Residents of a downtown Toronto neighbourhood are calling on the municipal authorities to take motion in the case of a homeless encampment situated of their neighborhood.
The group, comprised of greater than a dozen native companies and residences, has penned a letter to Mayor Olivia Chow and different officers. It raises quite a lot of important security considerations.
“Residents are experiencing fear, stress and anxiety from this encampment,” the letter reads partly.
Clarence Square Park, situated close to Front Street West and Spadina Avenue, is now largely occupied by tightly-situated tents.
The letter can also be addressed to Spadina-Fort York councillor and Deputy Mayor Ausma Malik, Toronto Police Chief Myron Demkiw, MPP Chris Glover and MP Kevin Vuong.
Residents say they’ve witnessed quite a lot of incidents over the previous a number of months alone. Among them is an alleged bodily assault on a feminine worker from a close-by enterprise.
Their main considerations additionally embody harassment, human feces and urine within the park and tents being heated with propane tanks.
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“We would like this park cleaned up. We would like it to be a safe place again,” stated Jason Backs, a property supervisor within the space and resident himself. “We would like to be able to take our children to the park.”
For now, that isn’t one thing he’s fully snug with.
“Unfortunately, during COVID there was an explosion of tents,” he stated. “Now they have a generator. There’s been a number of fires.”
Toronto Fire Services (TFS) confirms it lately responded to a fireplace on the encampment. Video obtained by Global News reveals thick smoke billowing and flames. TFS tells us there have been no reported accidents and a trigger has not been decided.
Area resident Winnie McDonagh is amongst these calling for the park to be cleared.
“One of my original ideas when the armouries were being offered was just move the whole crew of them over to one of the armouries, so they can stay together,” McDonagh stated throughout an interview.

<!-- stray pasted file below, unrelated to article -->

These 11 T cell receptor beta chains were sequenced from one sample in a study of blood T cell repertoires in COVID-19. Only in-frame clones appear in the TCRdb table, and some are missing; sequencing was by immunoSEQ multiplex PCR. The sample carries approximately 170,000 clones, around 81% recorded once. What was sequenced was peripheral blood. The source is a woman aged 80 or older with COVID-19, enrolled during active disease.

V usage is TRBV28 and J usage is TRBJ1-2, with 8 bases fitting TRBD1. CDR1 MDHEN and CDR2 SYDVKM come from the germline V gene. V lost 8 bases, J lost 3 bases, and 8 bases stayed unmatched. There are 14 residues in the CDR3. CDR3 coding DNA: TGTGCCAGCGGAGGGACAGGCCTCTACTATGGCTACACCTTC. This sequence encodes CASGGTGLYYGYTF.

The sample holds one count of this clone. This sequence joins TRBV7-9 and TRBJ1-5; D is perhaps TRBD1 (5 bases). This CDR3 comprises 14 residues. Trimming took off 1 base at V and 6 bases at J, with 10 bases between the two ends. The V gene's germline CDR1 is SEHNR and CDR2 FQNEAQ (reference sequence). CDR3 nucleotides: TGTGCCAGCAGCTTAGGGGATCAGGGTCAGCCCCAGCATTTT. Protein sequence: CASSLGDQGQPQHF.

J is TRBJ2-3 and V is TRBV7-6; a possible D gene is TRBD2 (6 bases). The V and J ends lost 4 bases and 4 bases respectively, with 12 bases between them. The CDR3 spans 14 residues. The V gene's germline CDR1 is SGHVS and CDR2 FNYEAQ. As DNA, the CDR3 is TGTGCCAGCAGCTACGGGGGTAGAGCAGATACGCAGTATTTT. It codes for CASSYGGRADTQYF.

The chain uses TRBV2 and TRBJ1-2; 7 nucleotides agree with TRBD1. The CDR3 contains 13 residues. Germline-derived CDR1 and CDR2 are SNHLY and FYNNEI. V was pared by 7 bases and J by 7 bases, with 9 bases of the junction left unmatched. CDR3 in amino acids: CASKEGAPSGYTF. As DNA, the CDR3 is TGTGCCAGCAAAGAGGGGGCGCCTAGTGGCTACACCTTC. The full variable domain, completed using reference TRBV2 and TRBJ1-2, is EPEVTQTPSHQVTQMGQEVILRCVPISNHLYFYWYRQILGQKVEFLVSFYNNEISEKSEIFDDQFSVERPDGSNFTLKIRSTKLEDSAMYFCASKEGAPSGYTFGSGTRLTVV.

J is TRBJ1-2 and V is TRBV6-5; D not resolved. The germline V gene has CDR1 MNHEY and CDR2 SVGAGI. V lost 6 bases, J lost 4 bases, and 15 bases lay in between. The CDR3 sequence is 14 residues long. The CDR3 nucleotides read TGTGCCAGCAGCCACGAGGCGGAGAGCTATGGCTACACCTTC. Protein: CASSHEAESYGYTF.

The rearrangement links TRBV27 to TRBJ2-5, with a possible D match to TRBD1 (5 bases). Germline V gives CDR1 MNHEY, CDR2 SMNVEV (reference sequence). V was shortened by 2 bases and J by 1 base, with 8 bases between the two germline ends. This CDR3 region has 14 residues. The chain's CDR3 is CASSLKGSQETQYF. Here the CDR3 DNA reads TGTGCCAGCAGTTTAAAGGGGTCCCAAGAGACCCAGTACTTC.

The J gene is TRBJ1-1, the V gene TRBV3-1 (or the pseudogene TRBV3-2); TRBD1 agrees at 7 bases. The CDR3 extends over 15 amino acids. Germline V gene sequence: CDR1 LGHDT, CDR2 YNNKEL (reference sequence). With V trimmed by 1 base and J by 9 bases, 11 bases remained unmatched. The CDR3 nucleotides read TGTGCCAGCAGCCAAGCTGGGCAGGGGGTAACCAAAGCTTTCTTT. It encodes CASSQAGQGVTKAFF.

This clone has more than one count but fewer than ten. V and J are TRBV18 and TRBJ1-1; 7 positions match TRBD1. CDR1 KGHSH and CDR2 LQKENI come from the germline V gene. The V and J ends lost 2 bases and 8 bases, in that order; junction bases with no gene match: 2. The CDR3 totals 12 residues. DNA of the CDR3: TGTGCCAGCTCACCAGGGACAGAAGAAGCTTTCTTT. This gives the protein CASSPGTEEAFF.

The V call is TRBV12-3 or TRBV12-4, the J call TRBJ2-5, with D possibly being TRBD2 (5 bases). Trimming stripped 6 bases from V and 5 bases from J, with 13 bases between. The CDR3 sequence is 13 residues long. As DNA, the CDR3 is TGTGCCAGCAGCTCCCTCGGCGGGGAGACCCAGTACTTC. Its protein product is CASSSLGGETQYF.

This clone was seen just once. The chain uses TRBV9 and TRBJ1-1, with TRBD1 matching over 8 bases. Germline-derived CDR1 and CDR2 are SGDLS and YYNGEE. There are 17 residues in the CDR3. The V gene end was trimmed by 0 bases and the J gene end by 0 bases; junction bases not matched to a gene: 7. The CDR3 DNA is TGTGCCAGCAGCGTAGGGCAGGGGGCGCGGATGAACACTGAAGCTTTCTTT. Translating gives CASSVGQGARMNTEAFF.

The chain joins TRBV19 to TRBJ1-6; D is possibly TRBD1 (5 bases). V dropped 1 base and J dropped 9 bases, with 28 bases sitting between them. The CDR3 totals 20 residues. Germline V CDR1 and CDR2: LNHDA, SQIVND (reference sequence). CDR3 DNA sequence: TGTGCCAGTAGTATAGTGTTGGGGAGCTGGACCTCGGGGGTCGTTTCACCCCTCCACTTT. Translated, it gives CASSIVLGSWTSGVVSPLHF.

Deputy Mayor Malik tells Global News in an e-mail that whereas she understands and shares the considerations of residents, eradicating individuals from metropolis parks with out ample indoor shelter and housing has not traditionally had lasting outcomes.
“Too often this approach has only resulted in new encampments in other parks. We need a multipronged approach to build a durable solution,” she wrote.
Malik says she has been involved with the neighborhood, apartment associations, property administration firms, BIAs and native service suppliers for months. She says she has additionally been assembly recurrently with metropolis workers to speed up work on extra rapid measures.
This contains having outreach employees visiting the positioning each day, around-the-clock safety, and having Toronto Fire go to the positioning for evaluation and academic functions, in addition to the removing of propane tanks, butane cylinders and different fireplace hazards.
Outreach employee Lorraine Lam says whereas encampments will not be an excellent answer, for some it’s the just one out there.
“Encampments are a symptom of a really, really deep housing crisis that we are in and that’s been worsening for decades,” she stated.
While finances talks within the metropolis have been largely targeted on the property tax improve owners must bear, Lam additionally factors to hovering rents.
“We’re in the middle of February right now and a lot of winter supports are going to close in April, leaving hundreds without options.”
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